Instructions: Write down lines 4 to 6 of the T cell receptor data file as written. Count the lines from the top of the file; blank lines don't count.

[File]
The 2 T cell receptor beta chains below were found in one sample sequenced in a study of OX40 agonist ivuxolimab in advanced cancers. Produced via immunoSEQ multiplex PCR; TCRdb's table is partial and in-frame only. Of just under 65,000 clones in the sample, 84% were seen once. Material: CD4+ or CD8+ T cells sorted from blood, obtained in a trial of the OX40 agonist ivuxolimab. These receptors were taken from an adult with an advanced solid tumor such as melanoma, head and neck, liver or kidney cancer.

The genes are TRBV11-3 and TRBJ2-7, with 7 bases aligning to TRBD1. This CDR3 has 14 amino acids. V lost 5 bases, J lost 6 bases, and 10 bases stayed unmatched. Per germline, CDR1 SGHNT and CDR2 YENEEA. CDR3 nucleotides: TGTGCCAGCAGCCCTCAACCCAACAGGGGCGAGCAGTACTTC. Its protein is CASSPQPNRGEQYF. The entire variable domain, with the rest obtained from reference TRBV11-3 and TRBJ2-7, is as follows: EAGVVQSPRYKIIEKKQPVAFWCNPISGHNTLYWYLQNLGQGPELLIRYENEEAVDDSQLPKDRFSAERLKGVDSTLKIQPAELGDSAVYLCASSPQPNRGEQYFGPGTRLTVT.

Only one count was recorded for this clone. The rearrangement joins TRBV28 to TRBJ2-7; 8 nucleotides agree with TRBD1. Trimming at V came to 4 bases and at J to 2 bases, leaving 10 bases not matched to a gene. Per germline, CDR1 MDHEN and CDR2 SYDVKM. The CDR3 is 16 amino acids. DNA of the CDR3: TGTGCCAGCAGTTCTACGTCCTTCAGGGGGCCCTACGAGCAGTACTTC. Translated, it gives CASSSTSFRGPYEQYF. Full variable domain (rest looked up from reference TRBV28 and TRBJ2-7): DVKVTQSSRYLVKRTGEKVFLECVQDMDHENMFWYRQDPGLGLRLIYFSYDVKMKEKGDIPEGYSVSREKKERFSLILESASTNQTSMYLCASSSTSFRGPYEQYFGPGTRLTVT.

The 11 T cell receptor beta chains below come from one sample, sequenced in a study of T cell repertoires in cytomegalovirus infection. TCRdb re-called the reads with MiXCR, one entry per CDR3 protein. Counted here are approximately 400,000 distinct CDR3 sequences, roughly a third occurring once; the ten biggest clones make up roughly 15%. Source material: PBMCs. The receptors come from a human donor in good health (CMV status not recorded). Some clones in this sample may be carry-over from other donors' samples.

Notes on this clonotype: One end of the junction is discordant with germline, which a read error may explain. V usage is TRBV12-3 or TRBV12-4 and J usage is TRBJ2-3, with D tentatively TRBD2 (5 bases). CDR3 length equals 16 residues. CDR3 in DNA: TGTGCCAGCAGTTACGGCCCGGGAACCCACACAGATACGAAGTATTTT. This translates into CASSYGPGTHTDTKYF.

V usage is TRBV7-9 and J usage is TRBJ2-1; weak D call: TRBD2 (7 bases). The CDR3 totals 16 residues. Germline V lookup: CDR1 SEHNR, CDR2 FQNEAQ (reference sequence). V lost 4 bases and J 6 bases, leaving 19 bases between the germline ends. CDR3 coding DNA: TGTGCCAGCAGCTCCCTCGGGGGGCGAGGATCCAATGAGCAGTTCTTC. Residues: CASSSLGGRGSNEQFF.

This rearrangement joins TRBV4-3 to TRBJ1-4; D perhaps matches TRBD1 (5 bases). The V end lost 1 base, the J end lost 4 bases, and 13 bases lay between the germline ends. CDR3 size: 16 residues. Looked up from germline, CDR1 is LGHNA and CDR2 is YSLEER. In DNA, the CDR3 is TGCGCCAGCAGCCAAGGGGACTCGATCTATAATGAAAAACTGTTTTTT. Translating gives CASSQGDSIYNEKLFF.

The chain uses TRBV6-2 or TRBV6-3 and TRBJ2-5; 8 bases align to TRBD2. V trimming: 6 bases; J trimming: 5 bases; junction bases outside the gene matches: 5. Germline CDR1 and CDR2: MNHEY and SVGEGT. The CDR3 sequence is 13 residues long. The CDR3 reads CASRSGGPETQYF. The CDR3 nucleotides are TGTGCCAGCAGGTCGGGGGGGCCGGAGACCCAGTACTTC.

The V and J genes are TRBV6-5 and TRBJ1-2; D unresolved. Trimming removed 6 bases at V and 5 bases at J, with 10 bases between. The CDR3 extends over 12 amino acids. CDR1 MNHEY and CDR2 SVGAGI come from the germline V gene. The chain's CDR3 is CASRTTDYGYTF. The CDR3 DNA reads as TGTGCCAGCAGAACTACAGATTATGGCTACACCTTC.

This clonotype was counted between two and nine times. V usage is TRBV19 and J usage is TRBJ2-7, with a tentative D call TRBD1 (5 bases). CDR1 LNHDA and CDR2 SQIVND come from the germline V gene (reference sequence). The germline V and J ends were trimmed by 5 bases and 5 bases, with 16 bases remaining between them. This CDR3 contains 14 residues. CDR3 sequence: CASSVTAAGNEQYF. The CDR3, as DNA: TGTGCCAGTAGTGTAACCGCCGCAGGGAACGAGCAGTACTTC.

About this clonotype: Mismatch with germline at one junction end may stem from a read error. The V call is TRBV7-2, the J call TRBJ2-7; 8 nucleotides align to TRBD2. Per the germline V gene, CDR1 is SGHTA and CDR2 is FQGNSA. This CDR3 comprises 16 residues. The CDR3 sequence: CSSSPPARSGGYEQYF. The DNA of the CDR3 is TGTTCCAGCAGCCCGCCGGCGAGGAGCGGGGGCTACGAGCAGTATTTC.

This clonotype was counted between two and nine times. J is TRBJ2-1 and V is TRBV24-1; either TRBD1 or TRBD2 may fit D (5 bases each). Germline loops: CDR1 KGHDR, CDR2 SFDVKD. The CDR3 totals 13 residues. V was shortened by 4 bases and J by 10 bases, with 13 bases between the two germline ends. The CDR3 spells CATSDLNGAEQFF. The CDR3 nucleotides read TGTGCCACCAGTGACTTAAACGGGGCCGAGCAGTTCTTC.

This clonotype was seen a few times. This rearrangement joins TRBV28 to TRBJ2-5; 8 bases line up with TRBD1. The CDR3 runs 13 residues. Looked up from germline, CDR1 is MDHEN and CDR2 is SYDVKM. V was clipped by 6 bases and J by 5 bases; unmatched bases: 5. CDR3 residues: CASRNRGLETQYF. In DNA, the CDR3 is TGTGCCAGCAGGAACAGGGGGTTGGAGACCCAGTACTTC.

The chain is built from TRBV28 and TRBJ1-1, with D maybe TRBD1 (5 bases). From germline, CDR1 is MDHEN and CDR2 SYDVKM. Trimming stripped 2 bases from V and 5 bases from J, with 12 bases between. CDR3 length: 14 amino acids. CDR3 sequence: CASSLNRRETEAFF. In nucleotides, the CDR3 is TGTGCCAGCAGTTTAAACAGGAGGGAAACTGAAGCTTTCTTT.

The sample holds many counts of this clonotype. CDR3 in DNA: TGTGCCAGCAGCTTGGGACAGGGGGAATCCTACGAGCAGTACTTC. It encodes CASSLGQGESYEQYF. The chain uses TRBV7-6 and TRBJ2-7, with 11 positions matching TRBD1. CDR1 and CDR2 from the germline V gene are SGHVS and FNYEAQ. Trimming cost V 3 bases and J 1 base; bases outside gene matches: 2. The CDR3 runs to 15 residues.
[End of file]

The 11 T cell receptor beta chains below come from one sample, sequenced in a study of T cell repertoires in cytomegalovirus infection. TCRdb re-called the reads with MiXCR, one entry per CDR3 protein. Counted here are approximately 400,000 distinct CDR3 sequences, roughly a third occurring once; the ten biggest clones make up roughly 15%. Source material: PBMCs. The receptors come from a human donor in good health (CMV status not recorded). Some clones in this sample may be carry-over from other donors' samples.

Notes on this clonotype: One end of the junction is discordant with germline, which a read error may explain. V usage is TRBV12-3 or TRBV12-4 and J usage is TRBJ2-3, with D tentatively TRBD2 (5 bases). CDR3 length equals 16 residues. CDR3 in DNA: TGTGCCAGCAGTTACGGCCCGGGAACCCACACAGATACGAAGTATTTT. This translates into CASSYGPGTHTDTKYF.

V usage is TRBV7-9 and J usage is TRBJ2-1; weak D call: TRBD2 (7 bases). The CDR3 totals 16 residues. Germline V lookup: CDR1 SEHNR, CDR2 FQNEAQ (reference sequence). V lost 4 bases and J 6 bases, leaving 19 bases between the germline ends. CDR3 coding DNA: TGTGCCAGCAGCTCCCTCGGGGGGCGAGGATCCAATGAGCAGTTCTTC. Residues: CASSSLGGRGSNEQFF.